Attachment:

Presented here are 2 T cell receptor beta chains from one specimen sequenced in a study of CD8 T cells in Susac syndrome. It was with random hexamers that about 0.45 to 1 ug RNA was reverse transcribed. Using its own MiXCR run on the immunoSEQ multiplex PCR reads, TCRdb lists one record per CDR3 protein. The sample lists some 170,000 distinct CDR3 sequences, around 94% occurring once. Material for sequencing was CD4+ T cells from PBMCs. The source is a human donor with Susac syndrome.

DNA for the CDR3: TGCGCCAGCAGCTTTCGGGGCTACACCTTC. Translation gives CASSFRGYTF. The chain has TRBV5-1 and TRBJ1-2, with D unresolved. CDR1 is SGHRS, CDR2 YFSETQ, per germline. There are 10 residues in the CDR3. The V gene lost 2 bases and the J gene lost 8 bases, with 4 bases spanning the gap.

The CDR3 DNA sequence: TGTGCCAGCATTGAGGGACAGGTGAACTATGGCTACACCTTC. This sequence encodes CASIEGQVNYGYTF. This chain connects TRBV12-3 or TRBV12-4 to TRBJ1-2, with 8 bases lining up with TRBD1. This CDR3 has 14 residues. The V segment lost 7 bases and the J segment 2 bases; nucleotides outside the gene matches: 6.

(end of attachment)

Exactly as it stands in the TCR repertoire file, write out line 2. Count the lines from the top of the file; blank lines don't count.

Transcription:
DNA for the CDR3: TGCGCCAGCAGCTTTCGGGGCTACACCTTC. Translation gives CASSFRGYTF. The chain has TRBV5-1 and TRBJ1-2, with D unresolved. CDR1 is SGHRS, CDR2 YFSETQ, per germline. There are 10 residues in the CDR3. The V gene lost 2 bases and the J gene lost 8 bases, with 4 bases spanning the gap.